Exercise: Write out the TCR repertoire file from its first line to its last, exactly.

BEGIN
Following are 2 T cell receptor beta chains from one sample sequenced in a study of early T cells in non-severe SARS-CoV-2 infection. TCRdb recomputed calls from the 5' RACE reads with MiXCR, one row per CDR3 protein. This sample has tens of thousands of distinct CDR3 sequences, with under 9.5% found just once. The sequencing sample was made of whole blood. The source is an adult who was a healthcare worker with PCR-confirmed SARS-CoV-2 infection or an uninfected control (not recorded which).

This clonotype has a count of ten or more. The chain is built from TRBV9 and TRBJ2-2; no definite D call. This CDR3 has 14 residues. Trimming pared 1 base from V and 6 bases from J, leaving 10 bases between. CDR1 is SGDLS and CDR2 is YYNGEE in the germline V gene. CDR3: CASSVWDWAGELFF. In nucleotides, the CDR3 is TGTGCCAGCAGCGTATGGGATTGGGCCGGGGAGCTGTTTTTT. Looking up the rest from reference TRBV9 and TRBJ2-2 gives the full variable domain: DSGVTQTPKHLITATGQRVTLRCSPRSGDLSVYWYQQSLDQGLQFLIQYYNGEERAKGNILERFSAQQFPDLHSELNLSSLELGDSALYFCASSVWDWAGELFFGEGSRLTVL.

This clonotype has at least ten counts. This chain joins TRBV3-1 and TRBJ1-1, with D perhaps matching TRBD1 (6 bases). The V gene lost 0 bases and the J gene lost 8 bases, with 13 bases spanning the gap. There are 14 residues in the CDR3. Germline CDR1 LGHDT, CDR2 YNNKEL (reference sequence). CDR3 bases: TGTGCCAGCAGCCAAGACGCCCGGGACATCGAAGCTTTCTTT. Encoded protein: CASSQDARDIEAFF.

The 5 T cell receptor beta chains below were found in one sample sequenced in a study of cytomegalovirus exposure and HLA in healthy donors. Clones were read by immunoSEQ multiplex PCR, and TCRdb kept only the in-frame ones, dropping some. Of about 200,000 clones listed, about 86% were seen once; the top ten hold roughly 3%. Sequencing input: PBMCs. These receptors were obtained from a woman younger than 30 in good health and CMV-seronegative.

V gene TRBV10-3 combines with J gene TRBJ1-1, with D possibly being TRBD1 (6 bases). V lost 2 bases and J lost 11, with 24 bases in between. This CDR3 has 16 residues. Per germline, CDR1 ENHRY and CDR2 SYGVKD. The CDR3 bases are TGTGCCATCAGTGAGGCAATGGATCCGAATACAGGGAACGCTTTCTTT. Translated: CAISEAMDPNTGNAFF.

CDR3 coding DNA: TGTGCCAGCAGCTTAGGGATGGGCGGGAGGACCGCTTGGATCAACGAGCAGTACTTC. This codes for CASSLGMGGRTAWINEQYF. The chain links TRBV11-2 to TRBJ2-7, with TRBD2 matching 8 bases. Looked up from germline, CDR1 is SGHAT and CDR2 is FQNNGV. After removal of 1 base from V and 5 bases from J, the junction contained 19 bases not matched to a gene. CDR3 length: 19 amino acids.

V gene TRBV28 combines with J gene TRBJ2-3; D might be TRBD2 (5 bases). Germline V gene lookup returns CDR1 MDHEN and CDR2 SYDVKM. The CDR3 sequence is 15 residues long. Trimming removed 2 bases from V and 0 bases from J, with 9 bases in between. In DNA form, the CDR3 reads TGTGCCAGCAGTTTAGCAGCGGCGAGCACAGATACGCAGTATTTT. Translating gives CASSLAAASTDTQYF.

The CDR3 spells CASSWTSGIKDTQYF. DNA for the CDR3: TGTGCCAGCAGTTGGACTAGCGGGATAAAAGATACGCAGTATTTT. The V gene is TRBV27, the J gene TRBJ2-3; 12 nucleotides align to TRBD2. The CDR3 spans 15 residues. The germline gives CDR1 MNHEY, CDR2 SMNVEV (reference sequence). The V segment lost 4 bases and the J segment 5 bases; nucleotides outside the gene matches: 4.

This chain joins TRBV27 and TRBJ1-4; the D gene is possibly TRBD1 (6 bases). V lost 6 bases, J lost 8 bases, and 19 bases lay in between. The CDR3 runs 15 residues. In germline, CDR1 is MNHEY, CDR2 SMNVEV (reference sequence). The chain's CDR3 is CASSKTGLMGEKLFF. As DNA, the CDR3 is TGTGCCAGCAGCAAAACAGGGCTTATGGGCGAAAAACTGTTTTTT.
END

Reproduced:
Following are 2 T cell receptor beta chains from one sample sequenced in a study of early T cells in non-severe SARS-CoV-2 infection. TCRdb recomputed calls from the 5' RACE reads with MiXCR, one row per CDR3 protein. This sample has tens of thousands of distinct CDR3 sequences, with under 9.5% found just once. The sequencing sample was made of whole blood. The source is an adult who was a healthcare worker with PCR-confirmed SARS-CoV-2 infection or an uninfected control (not recorded which).

This clonotype has a count of ten or more. The chain is built from TRBV9 and TRBJ2-2; no definite D call. This CDR3 has 14 residues. Trimming pared 1 base from V and 6 bases from J, leaving 10 bases between. CDR1 is SGDLS and CDR2 is YYNGEE in the germline V gene. CDR3: CASSVWDWAGELFF. In nucleotides, the CDR3 is TGTGCCAGCAGCGTATGGGATTGGGCCGGGGAGCTGTTTTTT. Looking up the rest from reference TRBV9 and TRBJ2-2 gives the full variable domain: DSGVTQTPKHLITATGQRVTLRCSPRSGDLSVYWYQQSLDQGLQFLIQYYNGEERAKGNILERFSAQQFPDLHSELNLSSLELGDSALYFCASSVWDWAGELFFGEGSRLTVL.

This clonotype has at least ten counts. This chain joins TRBV3-1 and TRBJ1-1, with D perhaps matching TRBD1 (6 bases). The V gene lost 0 bases and the J gene lost 8 bases, with 13 bases spanning the gap. There are 14 residues in the CDR3. Germline CDR1 LGHDT, CDR2 YNNKEL (reference sequence). CDR3 bases: TGTGCCAGCAGCCAAGACGCCCGGGACATCGAAGCTTTCTTT. Encoded protein: CASSQDARDIEAFF.

The 5 T cell receptor beta chains below were found in one sample sequenced in a study of cytomegalovirus exposure and HLA in healthy donors. Clones were read by immunoSEQ multiplex PCR, and TCRdb kept only the in-frame ones, dropping some. Of about 200,000 clones listed, about 86% were seen once; the top ten hold roughly 3%. Sequencing input: PBMCs. These receptors were obtained from a woman younger than 30 in good health and CMV-seronegative.

V gene TRBV10-3 combines with J gene TRBJ1-1, with D possibly being TRBD1 (6 bases). V lost 2 bases and J lost 11, with 24 bases in between. This CDR3 has 16 residues. Per germline, CDR1 ENHRY and CDR2 SYGVKD. The CDR3 bases are TGTGCCATCAGTGAGGCAATGGATCCGAATACAGGGAACGCTTTCTTT. Translated: CAISEAMDPNTGNAFF.

CDR3 coding DNA: TGTGCCAGCAGCTTAGGGATGGGCGGGAGGACCGCTTGGATCAACGAGCAGTACTTC. This codes for CASSLGMGGRTAWINEQYF. The chain links TRBV11-2 to TRBJ2-7, with TRBD2 matching 8 bases. Looked up from germline, CDR1 is SGHAT and CDR2 is FQNNGV. After removal of 1 base from V and 5 bases from J, the junction contained 19 bases not matched to a gene. CDR3 length: 19 amino acids.

V gene TRBV28 combines with J gene TRBJ2-3; D might be TRBD2 (5 bases). Germline V gene lookup returns CDR1 MDHEN and CDR2 SYDVKM. The CDR3 sequence is 15 residues long. Trimming removed 2 bases from V and 0 bases from J, with 9 bases in between. In DNA form, the CDR3 reads TGTGCCAGCAGTTTAGCAGCGGCGAGCACAGATACGCAGTATTTT. Translating gives CASSLAAASTDTQYF.

The CDR3 spells CASSWTSGIKDTQYF. DNA for the CDR3: TGTGCCAGCAGTTGGACTAGCGGGATAAAAGATACGCAGTATTTT. The V gene is TRBV27, the J gene TRBJ2-3; 12 nucleotides align to TRBD2. The CDR3 spans 15 residues. The germline gives CDR1 MNHEY, CDR2 SMNVEV (reference sequence). The V segment lost 4 bases and the J segment 5 bases; nucleotides outside the gene matches: 4.

This chain joins TRBV27 and TRBJ1-4; the D gene is possibly TRBD1 (6 bases). V lost 6 bases, J lost 8 bases, and 19 bases lay in between. The CDR3 runs 15 residues. In germline, CDR1 is MNHEY, CDR2 SMNVEV (reference sequence). The chain's CDR3 is CASSKTGLMGEKLFF. As DNA, the CDR3 is TGTGCCAGCAGCAAAACAGGGCTTATGGGCGAAAAACTGTTTTTT.